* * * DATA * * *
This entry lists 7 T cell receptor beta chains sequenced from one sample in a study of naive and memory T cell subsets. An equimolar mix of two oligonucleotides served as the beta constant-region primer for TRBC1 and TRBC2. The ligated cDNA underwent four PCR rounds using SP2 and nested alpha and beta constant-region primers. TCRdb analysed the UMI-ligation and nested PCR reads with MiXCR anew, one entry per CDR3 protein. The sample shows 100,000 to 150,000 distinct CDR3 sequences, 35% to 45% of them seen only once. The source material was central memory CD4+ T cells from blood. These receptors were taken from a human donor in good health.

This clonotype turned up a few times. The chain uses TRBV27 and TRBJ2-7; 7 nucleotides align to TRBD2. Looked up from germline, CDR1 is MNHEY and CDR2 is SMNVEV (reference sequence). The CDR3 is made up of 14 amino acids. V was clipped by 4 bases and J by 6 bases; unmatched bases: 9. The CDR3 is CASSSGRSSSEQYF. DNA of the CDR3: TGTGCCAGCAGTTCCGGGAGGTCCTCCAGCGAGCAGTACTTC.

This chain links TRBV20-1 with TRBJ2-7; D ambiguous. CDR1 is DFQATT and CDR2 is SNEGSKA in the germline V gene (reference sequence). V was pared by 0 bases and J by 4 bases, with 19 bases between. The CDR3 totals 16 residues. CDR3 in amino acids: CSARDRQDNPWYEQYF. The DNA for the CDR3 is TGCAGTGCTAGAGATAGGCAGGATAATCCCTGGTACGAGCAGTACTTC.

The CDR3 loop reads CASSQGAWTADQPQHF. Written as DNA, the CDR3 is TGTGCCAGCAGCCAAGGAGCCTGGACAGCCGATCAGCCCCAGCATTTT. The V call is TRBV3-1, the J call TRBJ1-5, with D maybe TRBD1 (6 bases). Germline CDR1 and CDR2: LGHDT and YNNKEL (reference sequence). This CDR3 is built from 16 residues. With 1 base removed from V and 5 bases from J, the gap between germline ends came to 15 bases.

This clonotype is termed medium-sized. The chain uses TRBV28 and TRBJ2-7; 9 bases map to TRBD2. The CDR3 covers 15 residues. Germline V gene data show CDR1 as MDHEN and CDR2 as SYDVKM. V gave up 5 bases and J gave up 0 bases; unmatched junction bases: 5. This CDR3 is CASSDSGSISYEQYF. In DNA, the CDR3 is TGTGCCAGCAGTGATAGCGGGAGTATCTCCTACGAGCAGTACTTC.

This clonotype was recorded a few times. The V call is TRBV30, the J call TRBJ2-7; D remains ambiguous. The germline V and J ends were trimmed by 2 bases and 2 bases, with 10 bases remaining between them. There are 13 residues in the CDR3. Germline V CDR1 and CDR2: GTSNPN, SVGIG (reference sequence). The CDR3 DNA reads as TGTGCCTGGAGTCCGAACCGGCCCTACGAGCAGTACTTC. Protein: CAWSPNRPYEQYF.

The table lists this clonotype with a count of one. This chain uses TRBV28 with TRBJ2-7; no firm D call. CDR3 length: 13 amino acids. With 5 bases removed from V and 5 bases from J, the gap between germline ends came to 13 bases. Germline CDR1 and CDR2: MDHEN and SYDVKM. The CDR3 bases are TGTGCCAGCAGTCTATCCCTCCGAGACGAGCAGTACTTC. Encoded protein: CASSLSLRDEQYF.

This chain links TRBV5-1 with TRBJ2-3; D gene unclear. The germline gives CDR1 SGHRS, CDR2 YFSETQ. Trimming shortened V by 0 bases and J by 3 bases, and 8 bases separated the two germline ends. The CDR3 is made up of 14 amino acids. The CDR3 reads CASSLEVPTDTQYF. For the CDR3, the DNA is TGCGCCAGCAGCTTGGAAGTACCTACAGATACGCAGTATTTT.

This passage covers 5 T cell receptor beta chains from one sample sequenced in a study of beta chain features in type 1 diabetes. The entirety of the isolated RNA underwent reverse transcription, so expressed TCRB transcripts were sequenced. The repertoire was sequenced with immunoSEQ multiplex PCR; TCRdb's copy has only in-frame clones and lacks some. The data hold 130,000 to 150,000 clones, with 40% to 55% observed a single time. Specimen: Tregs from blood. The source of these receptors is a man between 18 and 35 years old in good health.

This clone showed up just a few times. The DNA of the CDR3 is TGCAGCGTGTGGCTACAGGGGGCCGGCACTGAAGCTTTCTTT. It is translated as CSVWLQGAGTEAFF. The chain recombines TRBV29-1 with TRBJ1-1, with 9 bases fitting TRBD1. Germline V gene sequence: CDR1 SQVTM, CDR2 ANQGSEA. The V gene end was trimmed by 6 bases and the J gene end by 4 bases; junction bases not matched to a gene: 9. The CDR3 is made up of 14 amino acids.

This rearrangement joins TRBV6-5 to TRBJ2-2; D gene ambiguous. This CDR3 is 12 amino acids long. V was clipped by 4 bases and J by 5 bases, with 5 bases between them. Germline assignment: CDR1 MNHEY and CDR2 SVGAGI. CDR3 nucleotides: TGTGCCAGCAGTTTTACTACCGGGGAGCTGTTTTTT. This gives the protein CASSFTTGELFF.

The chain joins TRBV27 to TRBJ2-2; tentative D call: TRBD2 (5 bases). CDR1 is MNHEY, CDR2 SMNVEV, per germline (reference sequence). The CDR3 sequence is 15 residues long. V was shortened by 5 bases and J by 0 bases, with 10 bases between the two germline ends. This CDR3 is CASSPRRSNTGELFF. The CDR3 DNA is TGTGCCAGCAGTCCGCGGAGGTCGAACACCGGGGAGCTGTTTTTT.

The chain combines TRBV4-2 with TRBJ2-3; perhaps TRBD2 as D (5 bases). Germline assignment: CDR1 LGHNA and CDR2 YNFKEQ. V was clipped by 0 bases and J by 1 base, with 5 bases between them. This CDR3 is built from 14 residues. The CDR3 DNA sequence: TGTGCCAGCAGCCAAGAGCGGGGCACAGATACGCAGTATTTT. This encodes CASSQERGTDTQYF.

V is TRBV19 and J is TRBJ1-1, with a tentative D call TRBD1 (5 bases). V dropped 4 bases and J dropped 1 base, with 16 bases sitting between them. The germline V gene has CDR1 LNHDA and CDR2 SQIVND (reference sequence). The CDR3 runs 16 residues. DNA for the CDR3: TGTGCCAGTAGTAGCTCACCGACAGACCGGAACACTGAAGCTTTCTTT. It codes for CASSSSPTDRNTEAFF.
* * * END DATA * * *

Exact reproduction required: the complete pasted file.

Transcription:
This entry lists 7 T cell receptor beta chains sequenced from one sample in a study of naive and memory T cell subsets. An equimolar mix of two oligonucleotides served as the beta constant-region primer for TRBC1 and TRBC2. The ligated cDNA underwent four PCR rounds using SP2 and nested alpha and beta constant-region primers. TCRdb analysed the UMI-ligation and nested PCR reads with MiXCR anew, one entry per CDR3 protein. The sample shows 100,000 to 150,000 distinct CDR3 sequences, 35% to 45% of them seen only once. The source material was central memory CD4+ T cells from blood. These receptors were taken from a human donor in good health.

This clonotype turned up a few times. The chain uses TRBV27 and TRBJ2-7; 7 nucleotides align to TRBD2. Looked up from germline, CDR1 is MNHEY and CDR2 is SMNVEV (reference sequence). The CDR3 is made up of 14 amino acids. V was clipped by 4 bases and J by 6 bases; unmatched bases: 9. The CDR3 is CASSSGRSSSEQYF. DNA of the CDR3: TGTGCCAGCAGTTCCGGGAGGTCCTCCAGCGAGCAGTACTTC.

This chain links TRBV20-1 with TRBJ2-7; D ambiguous. CDR1 is DFQATT and CDR2 is SNEGSKA in the germline V gene (reference sequence). V was pared by 0 bases and J by 4 bases, with 19 bases between. The CDR3 totals 16 residues. CDR3 in amino acids: CSARDRQDNPWYEQYF. The DNA for the CDR3 is TGCAGTGCTAGAGATAGGCAGGATAATCCCTGGTACGAGCAGTACTTC.

The CDR3 loop reads CASSQGAWTADQPQHF. Written as DNA, the CDR3 is TGTGCCAGCAGCCAAGGAGCCTGGACAGCCGATCAGCCCCAGCATTTT. The V call is TRBV3-1, the J call TRBJ1-5, with D maybe TRBD1 (6 bases). Germline CDR1 and CDR2: LGHDT and YNNKEL (reference sequence). This CDR3 is built from 16 residues. With 1 base removed from V and 5 bases from J, the gap between germline ends came to 15 bases.

This clonotype is termed medium-sized. The chain uses TRBV28 and TRBJ2-7; 9 bases map to TRBD2. The CDR3 covers 15 residues. Germline V gene data show CDR1 as MDHEN and CDR2 as SYDVKM. V gave up 5 bases and J gave up 0 bases; unmatched junction bases: 5. This CDR3 is CASSDSGSISYEQYF. In DNA, the CDR3 is TGTGCCAGCAGTGATAGCGGGAGTATCTCCTACGAGCAGTACTTC.

This clonotype was recorded a few times. The V call is TRBV30, the J call TRBJ2-7; D remains ambiguous. The germline V and J ends were trimmed by 2 bases and 2 bases, with 10 bases remaining between them. There are 13 residues in the CDR3. Germline V CDR1 and CDR2: GTSNPN, SVGIG (reference sequence). The CDR3 DNA reads as TGTGCCTGGAGTCCGAACCGGCCCTACGAGCAGTACTTC. Protein: CAWSPNRPYEQYF.

The table lists this clonotype with a count of one. This chain uses TRBV28 with TRBJ2-7; no firm D call. CDR3 length: 13 amino acids. With 5 bases removed from V and 5 bases from J, the gap between germline ends came to 13 bases. Germline CDR1 and CDR2: MDHEN and SYDVKM. The CDR3 bases are TGTGCCAGCAGTCTATCCCTCCGAGACGAGCAGTACTTC. Encoded protein: CASSLSLRDEQYF.

This chain links TRBV5-1 with TRBJ2-3; D gene unclear. The germline gives CDR1 SGHRS, CDR2 YFSETQ. Trimming shortened V by 0 bases and J by 3 bases, and 8 bases separated the two germline ends. The CDR3 is made up of 14 amino acids. The CDR3 reads CASSLEVPTDTQYF. For the CDR3, the DNA is TGCGCCAGCAGCTTGGAAGTACCTACAGATACGCAGTATTTT.

This passage covers 5 T cell receptor beta chains from one sample sequenced in a study of beta chain features in type 1 diabetes. The entirety of the isolated RNA underwent reverse transcription, so expressed TCRB transcripts were sequenced. The repertoire was sequenced with immunoSEQ multiplex PCR; TCRdb's copy has only in-frame clones and lacks some. The data hold 130,000 to 150,000 clones, with 40% to 55% observed a single time. Specimen: Tregs from blood. The source of these receptors is a man between 18 and 35 years old in good health.

This clone showed up just a few times. The DNA of the CDR3 is TGCAGCGTGTGGCTACAGGGGGCCGGCACTGAAGCTTTCTTT. It is translated as CSVWLQGAGTEAFF. The chain recombines TRBV29-1 with TRBJ1-1, with 9 bases fitting TRBD1. Germline V gene sequence: CDR1 SQVTM, CDR2 ANQGSEA. The V gene end was trimmed by 6 bases and the J gene end by 4 bases; junction bases not matched to a gene: 9. The CDR3 is made up of 14 amino acids.

This rearrangement joins TRBV6-5 to TRBJ2-2; D gene ambiguous. This CDR3 is 12 amino acids long. V was clipped by 4 bases and J by 5 bases, with 5 bases between them. Germline assignment: CDR1 MNHEY and CDR2 SVGAGI. CDR3 nucleotides: TGTGCCAGCAGTTTTACTACCGGGGAGCTGTTTTTT. This gives the protein CASSFTTGELFF.

The chain joins TRBV27 to TRBJ2-2; tentative D call: TRBD2 (5 bases). CDR1 is MNHEY, CDR2 SMNVEV, per germline (reference sequence). The CDR3 sequence is 15 residues long. V was shortened by 5 bases and J by 0 bases, with 10 bases between the two germline ends. This CDR3 is CASSPRRSNTGELFF. The CDR3 DNA is TGTGCCAGCAGTCCGCGGAGGTCGAACACCGGGGAGCTGTTTTTT.

The chain combines TRBV4-2 with TRBJ2-3; perhaps TRBD2 as D (5 bases). Germline assignment: CDR1 LGHNA and CDR2 YNFKEQ. V was clipped by 0 bases and J by 1 base, with 5 bases between them. This CDR3 is built from 14 residues. The CDR3 DNA sequence: TGTGCCAGCAGCCAAGAGCGGGGCACAGATACGCAGTATTTT. This encodes CASSQERGTDTQYF.

V is TRBV19 and J is TRBJ1-1, with a tentative D call TRBD1 (5 bases). V dropped 4 bases and J dropped 1 base, with 16 bases sitting between them. The germline V gene has CDR1 LNHDA and CDR2 SQIVND (reference sequence). The CDR3 runs 16 residues. DNA for the CDR3: TGTGCCAGTAGTAGCTCACCGACAGACCGGAACACTGAAGCTTTCTTT. It codes for CASSSSPTDRNTEAFF.